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Re: Version upgrade .. NOT REALLY!



On  Sat, 14 Oct 2000, Bongo deGilligan immortalised himself by saying...

> I don't understand. In other words they are offering a precompiled kernel
> for $29.00 and that's it ? They are not offering the latest versions of the
> varous packages (rpm's) that usually accompany a new release ? 

They are offering XFree86 4.x which is a bit too premature I think since
there are several hardware compatibilities to be resolved. 

>In the past
> when they released a new version, say like when they released 6.0, and I
> wanted to upgrade from the 5.0 release to 6.0, I had the option of buying
> the CD rom for X amount of dinero, sheckels, bucks, etc... and then I was
> given the option of doing a full install or an upgrade. The upgrade
> consisted of installation of the new kernel and new versions of all the
> packages that I had installed on the system plus, the options to add
> packages that might enhance overall performance, such as GNOME,  KDE,
<snip>

> Is this no longer the case ? Or, is this still the case but at a
> considerably higher cost than in the past ?

The simple explanation is that Redhat is fast becoming the Microsoft of
the Linux world.
 
> Last but not least. I find redhat upgrades are a pain anyhow. A lot of stuff
> gets broken, I end up spending the next 2 days fixing and patching up
> whatever broke and  ain't working no more . This is not so bad at home where
> I have time to play but, at work we have several Linux boxes (running rehat)
> that we depend upon heavilly. When stuff gets broke it's gotta get fixed and
> FAST!!

Then Debian is the right way to go, Upgrading is so simple and easily done
via the apt package manager.

For example "apt-get update", followed by "apt-get upgrade", will cause
apt to connect to debians ftp/http server and download the latest updates
etc for the distribution unpack them and install them and restarting any
daemons if necessary. It was a pleasure to watch apt upgrade my Potato
distribution so painlessly and transparently.

And installing packages is very simple, "apt-get xmms", and it will make
the connection and download it and you have xmms running after a few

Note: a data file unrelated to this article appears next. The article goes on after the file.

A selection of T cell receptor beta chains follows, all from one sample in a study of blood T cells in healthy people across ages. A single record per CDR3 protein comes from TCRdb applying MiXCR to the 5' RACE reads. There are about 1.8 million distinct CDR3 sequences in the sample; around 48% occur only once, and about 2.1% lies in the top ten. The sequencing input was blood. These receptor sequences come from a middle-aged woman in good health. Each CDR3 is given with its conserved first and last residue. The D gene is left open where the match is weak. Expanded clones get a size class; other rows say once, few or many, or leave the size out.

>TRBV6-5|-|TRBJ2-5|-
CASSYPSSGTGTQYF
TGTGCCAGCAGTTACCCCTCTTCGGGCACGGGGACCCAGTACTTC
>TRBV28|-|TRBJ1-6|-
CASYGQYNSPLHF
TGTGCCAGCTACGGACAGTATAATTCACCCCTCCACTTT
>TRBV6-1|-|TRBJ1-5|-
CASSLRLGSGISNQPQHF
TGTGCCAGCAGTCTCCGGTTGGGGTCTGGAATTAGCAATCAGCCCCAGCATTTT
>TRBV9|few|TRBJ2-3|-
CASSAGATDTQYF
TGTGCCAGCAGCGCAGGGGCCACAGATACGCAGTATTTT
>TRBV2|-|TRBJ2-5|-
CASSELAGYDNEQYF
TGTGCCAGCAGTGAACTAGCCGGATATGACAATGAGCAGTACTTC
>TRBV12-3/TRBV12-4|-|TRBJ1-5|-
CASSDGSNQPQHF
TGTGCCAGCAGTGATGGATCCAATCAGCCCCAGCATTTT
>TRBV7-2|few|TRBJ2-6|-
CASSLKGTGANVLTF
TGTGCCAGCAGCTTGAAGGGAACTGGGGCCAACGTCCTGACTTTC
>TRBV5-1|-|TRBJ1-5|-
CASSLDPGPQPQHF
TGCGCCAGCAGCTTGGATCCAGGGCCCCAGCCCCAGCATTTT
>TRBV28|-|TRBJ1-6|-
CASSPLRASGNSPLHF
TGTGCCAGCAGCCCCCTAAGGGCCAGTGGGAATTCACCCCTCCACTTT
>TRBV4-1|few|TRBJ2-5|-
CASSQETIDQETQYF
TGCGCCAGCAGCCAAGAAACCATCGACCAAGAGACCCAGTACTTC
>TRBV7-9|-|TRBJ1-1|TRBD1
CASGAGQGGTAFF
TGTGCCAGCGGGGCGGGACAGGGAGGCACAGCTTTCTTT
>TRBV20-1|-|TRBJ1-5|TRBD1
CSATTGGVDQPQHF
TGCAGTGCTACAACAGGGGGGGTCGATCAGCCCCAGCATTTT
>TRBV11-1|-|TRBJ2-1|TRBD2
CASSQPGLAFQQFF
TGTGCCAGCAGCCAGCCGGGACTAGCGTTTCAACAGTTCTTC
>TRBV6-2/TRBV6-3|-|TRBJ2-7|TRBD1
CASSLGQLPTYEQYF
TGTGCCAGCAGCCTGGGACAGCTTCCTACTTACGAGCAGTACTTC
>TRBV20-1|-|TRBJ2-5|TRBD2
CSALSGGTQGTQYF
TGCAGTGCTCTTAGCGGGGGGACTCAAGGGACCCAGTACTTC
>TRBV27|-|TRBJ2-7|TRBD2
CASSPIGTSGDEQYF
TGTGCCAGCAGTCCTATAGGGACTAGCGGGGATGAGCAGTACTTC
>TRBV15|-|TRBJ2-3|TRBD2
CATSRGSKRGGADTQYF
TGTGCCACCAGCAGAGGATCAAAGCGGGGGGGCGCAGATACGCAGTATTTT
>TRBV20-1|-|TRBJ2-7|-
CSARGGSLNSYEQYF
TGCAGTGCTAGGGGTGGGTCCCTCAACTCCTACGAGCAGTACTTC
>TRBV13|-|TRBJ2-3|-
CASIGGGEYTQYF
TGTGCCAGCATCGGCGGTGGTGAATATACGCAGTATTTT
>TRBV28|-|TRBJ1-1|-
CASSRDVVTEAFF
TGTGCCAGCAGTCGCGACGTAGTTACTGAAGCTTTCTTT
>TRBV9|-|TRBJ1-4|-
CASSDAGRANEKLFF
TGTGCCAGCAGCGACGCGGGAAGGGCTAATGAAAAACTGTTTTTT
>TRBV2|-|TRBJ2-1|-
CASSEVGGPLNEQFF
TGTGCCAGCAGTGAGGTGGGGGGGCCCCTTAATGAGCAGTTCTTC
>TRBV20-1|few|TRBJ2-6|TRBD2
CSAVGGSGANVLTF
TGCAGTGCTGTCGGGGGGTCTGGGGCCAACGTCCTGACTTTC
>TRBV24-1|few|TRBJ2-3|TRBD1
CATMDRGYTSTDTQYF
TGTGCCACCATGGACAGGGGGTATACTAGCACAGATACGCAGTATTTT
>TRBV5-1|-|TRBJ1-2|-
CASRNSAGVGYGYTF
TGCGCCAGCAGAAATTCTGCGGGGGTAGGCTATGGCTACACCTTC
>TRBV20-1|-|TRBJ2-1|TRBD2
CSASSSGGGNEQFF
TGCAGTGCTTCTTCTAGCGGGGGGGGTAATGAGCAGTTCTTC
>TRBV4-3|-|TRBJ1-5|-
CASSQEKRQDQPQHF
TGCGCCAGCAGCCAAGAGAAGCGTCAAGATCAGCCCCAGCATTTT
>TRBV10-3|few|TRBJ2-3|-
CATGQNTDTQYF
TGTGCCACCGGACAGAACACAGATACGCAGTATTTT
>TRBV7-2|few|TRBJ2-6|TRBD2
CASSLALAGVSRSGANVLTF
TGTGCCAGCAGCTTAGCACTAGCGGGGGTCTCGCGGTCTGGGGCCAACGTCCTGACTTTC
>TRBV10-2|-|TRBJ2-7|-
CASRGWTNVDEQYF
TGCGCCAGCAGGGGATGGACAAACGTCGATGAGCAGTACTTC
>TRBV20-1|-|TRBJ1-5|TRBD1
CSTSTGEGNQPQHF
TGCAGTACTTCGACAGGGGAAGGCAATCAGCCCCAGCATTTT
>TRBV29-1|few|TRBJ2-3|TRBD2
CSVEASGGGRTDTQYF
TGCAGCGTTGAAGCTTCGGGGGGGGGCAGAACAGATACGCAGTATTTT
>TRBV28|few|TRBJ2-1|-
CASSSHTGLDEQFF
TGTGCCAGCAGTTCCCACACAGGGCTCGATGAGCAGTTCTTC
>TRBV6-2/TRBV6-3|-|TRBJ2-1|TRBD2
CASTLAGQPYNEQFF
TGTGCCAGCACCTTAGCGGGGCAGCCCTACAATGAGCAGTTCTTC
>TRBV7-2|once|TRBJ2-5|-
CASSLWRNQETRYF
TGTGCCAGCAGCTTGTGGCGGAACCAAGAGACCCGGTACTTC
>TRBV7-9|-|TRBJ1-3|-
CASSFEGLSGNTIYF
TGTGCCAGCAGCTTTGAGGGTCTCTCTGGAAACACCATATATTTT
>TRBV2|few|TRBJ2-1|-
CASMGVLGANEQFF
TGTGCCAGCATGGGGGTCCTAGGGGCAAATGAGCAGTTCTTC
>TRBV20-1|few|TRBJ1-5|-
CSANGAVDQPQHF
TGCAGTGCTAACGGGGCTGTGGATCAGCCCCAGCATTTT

keystrokes.

To give a fair and balanced view however one negatve side to potato that I
think is thats it's configuration file layout is slightly different, ie
there are /etc/rc.boot directories, but once you get the hang of it, it
makes sense, fr ex, any script placed in the /etc/rc.boot directory gets
executed at boot time, which vastly simplifies management.

> Instead of upgrading (the Redhat way), why not just upgrade the kernel and
> then upgrade individual packages individually, as needed.  Start with the
> base system and work your way upward. No point in upgrading stuff that you
> don't really need or can, in some cases, be removed altogether. That's how
> I'll probably be handling upgrades around here and at work from now on.

If you have a machine to spare you can try and Install Debian GNU/Linux
2.2 aka Potato, and see how you like it and how it works out. ISO's and
installling from FTP are available at debian.org, BTW potato comes with
over 4000 packages so you will enjoy it...:)

> Plus it saves the hassle of a million and one things breaking all at once.
> And, best of all you save yourself $179.00.

I know it may sound not nice saying so on a RH newsgroup, but the only
appropriate answer to Rathead's demands is to either stick with 6.x (which
IMHO was the best RH release) doing the updates yourself, or make a visit
to debain.org select whatever installation method you like and enjoy.

Grendel


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